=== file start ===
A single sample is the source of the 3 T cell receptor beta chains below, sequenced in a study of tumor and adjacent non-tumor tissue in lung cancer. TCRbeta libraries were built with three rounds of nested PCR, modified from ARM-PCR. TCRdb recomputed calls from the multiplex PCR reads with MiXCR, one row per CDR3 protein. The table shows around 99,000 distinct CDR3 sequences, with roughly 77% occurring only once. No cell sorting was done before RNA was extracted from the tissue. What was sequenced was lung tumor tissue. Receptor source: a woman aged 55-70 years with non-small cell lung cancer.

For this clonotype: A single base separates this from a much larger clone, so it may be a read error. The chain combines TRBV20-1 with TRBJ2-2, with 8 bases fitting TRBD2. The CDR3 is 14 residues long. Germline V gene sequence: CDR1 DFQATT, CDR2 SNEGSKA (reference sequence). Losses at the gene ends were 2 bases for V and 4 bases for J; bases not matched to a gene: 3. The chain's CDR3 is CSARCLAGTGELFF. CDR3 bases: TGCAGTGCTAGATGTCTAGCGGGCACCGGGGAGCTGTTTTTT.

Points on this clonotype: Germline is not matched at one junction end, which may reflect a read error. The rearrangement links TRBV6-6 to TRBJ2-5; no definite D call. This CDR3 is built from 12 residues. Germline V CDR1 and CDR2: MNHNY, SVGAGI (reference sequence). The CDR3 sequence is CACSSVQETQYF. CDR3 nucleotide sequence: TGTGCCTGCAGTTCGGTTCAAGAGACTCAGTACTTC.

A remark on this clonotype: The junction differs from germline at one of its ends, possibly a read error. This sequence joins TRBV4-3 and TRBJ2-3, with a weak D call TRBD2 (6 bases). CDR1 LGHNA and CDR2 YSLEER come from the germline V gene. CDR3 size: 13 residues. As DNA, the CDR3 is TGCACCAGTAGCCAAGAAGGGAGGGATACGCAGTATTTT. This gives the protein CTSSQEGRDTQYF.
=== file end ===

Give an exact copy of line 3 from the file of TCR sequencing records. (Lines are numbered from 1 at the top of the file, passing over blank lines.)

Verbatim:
Points on this clonotype: Germline is not matched at one junction end, which may reflect a read error. The rearrangement links TRBV6-6 to TRBJ2-5; no definite D call. This CDR3 is built from 12 residues. Germline V CDR1 and CDR2: MNHNY, SVGAGI (reference sequence). The CDR3 sequence is CACSSVQETQYF. CDR3 nucleotide sequence: TGTGCCTGCAGTTCGGTTCAAGAGACTCAGTACTTC.